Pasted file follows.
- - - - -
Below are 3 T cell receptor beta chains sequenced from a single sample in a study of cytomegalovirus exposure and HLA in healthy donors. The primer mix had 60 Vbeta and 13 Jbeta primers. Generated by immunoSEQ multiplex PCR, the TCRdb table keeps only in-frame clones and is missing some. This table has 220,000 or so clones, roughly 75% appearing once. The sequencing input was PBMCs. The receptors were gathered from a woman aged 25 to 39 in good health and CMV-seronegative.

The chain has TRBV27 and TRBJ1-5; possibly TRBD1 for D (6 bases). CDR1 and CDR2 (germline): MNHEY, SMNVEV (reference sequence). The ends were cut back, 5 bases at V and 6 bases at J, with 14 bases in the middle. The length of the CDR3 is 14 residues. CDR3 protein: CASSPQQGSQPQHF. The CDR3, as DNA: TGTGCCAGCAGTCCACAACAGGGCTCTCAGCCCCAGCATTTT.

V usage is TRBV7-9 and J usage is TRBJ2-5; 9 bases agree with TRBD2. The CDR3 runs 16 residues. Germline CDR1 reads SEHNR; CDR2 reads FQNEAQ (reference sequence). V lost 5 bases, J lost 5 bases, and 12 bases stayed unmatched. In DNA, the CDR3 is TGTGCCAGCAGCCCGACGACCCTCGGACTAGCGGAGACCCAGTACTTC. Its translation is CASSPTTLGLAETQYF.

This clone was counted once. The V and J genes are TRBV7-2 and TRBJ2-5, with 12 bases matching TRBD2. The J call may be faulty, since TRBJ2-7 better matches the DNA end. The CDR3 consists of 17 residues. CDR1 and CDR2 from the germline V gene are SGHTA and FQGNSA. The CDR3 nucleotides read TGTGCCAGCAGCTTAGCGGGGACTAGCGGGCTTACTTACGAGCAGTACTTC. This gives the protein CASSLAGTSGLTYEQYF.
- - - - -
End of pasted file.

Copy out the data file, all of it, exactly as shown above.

Below are 3 T cell receptor beta chains sequenced from a single sample in a study of cytomegalovirus exposure and HLA in healthy donors. The primer mix had 60 Vbeta and 13 Jbeta primers. Generated by immunoSEQ multiplex PCR, the TCRdb table keeps only in-frame clones and is missing some. This table has 220,000 or so clones, roughly 75% appearing once. The sequencing input was PBMCs. The receptors were gathered from a woman aged 25 to 39 in good health and CMV-seronegative.

The chain has TRBV27 and TRBJ1-5; possibly TRBD1 for D (6 bases). CDR1 and CDR2 (germline): MNHEY, SMNVEV (reference sequence). The ends were cut back, 5 bases at V and 6 bases at J, with 14 bases in the middle. The length of the CDR3 is 14 residues. CDR3 protein: CASSPQQGSQPQHF. The CDR3, as DNA: TGTGCCAGCAGTCCACAACAGGGCTCTCAGCCCCAGCATTTT.

V usage is TRBV7-9 and J usage is TRBJ2-5; 9 bases agree with TRBD2. The CDR3 runs 16 residues. Germline CDR1 reads SEHNR; CDR2 reads FQNEAQ (reference sequence). V lost 5 bases, J lost 5 bases, and 12 bases stayed unmatched. In DNA, the CDR3 is TGTGCCAGCAGCCCGACGACCCTCGGACTAGCGGAGACCCAGTACTTC. Its translation is CASSPTTLGLAETQYF.

This clone was counted once. The V and J genes are TRBV7-2 and TRBJ2-5, with 12 bases matching TRBD2. The J call may be faulty, since TRBJ2-7 better matches the DNA end. The CDR3 consists of 17 residues. CDR1 and CDR2 from the germline V gene are SGHTA and FQGNSA. The CDR3 nucleotides read TGTGCCAGCAGCTTAGCGGGGACTAGCGGGCTTACTTACGAGCAGTACTTC. This gives the protein CASSLAGTSGLTYEQYF.